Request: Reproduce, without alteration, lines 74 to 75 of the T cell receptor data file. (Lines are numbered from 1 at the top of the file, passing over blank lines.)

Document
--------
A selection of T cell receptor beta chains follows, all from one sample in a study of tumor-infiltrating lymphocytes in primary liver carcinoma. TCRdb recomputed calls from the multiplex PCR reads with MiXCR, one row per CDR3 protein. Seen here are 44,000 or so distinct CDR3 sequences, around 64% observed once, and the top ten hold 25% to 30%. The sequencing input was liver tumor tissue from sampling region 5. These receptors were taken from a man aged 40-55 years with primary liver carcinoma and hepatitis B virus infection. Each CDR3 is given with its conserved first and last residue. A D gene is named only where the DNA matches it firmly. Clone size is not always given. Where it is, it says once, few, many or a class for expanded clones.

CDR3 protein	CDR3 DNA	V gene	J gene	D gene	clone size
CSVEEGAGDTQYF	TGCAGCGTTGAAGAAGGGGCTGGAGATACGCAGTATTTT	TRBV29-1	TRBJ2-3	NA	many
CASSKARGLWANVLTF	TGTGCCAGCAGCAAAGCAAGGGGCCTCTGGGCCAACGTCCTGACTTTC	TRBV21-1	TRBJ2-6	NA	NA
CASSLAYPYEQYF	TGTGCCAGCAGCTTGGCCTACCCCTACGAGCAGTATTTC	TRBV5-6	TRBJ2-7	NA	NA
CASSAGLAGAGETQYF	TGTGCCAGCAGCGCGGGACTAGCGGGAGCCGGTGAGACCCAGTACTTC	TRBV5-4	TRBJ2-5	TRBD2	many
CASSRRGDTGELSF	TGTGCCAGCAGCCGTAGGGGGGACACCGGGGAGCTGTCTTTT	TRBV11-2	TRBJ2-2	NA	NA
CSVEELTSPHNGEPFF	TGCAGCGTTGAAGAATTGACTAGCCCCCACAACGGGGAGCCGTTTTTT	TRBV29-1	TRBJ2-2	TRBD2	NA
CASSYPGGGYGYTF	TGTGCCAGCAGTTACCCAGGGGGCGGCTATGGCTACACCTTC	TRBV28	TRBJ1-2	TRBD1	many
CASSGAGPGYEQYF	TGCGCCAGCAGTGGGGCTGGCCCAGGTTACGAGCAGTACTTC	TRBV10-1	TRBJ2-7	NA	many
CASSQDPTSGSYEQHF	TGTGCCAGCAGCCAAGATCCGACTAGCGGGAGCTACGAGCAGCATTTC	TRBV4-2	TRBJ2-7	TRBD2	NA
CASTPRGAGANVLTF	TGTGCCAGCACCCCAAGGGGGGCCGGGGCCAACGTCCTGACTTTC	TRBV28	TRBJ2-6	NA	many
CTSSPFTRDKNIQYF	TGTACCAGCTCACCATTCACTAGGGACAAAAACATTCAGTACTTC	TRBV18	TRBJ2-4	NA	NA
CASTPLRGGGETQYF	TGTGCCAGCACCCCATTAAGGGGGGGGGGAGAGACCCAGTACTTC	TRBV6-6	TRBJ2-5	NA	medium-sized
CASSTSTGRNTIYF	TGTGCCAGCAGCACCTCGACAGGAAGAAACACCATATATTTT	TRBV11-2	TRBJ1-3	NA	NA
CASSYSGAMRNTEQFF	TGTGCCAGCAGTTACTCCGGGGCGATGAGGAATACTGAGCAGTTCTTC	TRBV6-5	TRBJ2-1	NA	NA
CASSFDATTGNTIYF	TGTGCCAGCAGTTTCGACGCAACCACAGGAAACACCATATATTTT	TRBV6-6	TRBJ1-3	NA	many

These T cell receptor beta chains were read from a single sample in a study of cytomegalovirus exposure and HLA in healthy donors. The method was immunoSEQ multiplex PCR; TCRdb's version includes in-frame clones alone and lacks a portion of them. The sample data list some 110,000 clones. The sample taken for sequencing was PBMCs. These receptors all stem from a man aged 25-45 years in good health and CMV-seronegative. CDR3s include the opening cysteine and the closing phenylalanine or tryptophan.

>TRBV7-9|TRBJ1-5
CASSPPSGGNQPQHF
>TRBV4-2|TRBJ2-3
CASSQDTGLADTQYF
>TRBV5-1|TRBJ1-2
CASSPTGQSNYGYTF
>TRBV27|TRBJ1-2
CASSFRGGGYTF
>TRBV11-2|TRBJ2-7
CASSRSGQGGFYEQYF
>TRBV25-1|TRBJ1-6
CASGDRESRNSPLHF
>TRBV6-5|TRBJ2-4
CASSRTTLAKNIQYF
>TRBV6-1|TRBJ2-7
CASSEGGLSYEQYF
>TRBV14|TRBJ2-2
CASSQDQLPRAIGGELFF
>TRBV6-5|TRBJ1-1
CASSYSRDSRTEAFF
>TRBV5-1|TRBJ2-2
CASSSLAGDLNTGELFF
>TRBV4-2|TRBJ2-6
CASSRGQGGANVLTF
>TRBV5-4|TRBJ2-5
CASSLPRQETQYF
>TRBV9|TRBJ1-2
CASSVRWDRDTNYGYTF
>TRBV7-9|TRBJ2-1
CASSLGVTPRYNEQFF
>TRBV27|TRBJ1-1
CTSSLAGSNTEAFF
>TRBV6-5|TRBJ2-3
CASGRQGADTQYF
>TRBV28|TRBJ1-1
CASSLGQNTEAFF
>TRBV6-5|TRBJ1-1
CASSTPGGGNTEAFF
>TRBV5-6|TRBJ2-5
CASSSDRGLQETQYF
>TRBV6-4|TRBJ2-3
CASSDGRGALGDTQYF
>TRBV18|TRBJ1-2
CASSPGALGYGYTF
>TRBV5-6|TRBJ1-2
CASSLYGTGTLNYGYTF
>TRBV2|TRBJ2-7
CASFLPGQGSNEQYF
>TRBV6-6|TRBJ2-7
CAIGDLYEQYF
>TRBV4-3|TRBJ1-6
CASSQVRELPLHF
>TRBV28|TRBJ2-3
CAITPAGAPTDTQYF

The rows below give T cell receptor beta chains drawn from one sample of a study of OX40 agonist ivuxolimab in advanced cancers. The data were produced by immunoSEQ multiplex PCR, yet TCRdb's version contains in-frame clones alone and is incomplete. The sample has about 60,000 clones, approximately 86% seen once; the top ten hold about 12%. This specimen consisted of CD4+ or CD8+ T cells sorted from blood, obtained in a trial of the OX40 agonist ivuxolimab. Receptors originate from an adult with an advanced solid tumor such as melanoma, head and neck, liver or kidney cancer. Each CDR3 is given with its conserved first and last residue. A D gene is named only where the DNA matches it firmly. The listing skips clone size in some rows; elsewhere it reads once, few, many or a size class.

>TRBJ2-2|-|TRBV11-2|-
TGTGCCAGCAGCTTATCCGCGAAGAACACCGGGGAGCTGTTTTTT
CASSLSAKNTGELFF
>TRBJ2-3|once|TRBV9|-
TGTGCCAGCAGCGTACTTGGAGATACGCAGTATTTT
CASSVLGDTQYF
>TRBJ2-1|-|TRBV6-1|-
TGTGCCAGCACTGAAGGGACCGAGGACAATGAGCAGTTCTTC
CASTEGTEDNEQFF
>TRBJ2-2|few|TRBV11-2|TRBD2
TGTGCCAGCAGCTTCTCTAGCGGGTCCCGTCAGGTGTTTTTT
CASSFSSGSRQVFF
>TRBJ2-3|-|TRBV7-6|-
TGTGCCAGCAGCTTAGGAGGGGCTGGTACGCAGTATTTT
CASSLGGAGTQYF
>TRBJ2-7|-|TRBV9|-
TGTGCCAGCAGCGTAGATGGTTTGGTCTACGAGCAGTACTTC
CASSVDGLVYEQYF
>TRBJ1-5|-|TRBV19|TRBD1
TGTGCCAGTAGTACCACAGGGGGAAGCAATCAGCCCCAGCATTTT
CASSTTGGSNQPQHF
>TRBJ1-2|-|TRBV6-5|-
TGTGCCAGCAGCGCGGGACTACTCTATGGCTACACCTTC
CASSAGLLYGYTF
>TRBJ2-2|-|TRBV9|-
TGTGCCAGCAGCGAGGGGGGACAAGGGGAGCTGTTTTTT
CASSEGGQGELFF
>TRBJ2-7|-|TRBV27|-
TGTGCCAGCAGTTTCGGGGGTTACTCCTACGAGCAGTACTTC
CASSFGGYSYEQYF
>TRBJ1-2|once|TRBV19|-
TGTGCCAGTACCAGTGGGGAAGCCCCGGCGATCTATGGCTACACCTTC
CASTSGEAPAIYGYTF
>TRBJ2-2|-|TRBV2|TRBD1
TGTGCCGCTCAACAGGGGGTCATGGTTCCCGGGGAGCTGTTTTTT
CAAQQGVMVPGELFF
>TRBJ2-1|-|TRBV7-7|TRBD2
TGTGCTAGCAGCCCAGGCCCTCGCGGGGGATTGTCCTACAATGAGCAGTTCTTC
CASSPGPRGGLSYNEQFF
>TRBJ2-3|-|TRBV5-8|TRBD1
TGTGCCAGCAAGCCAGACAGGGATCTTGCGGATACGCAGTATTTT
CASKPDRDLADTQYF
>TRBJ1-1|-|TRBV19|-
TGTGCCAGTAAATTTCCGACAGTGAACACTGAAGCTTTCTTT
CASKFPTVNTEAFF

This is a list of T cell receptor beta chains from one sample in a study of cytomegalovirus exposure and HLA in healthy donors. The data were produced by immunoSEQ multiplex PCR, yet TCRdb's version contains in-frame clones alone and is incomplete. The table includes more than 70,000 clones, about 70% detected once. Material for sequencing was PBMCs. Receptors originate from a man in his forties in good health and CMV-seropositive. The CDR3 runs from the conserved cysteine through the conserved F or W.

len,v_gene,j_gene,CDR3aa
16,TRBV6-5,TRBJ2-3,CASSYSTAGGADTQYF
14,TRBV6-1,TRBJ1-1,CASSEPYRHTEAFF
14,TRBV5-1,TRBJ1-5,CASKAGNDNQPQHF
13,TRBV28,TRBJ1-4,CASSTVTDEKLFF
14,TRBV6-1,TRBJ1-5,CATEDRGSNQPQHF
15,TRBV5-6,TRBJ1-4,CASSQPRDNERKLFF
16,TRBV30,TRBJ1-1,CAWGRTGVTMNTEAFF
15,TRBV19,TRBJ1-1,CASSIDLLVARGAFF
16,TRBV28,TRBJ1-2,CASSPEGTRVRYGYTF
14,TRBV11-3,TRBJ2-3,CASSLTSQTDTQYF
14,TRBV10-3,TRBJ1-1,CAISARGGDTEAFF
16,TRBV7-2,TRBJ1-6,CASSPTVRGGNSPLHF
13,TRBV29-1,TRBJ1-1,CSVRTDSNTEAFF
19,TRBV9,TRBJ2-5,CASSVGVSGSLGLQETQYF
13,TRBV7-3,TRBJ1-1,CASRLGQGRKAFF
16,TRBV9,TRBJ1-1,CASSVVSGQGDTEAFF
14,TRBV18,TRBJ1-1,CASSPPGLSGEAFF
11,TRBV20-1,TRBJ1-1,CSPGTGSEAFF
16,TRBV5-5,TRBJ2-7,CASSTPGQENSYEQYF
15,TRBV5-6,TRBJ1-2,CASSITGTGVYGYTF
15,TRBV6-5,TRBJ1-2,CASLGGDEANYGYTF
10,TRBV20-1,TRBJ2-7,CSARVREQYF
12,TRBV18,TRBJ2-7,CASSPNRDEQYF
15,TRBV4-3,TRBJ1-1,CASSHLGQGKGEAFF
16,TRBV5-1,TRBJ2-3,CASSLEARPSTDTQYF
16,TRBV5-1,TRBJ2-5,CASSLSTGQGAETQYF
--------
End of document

>TRBJ2-2|-|TRBV11-2|-
TGTGCCAGCAGCTTATCCGCGAAGAACACCGGGGAGCTGTTTTTT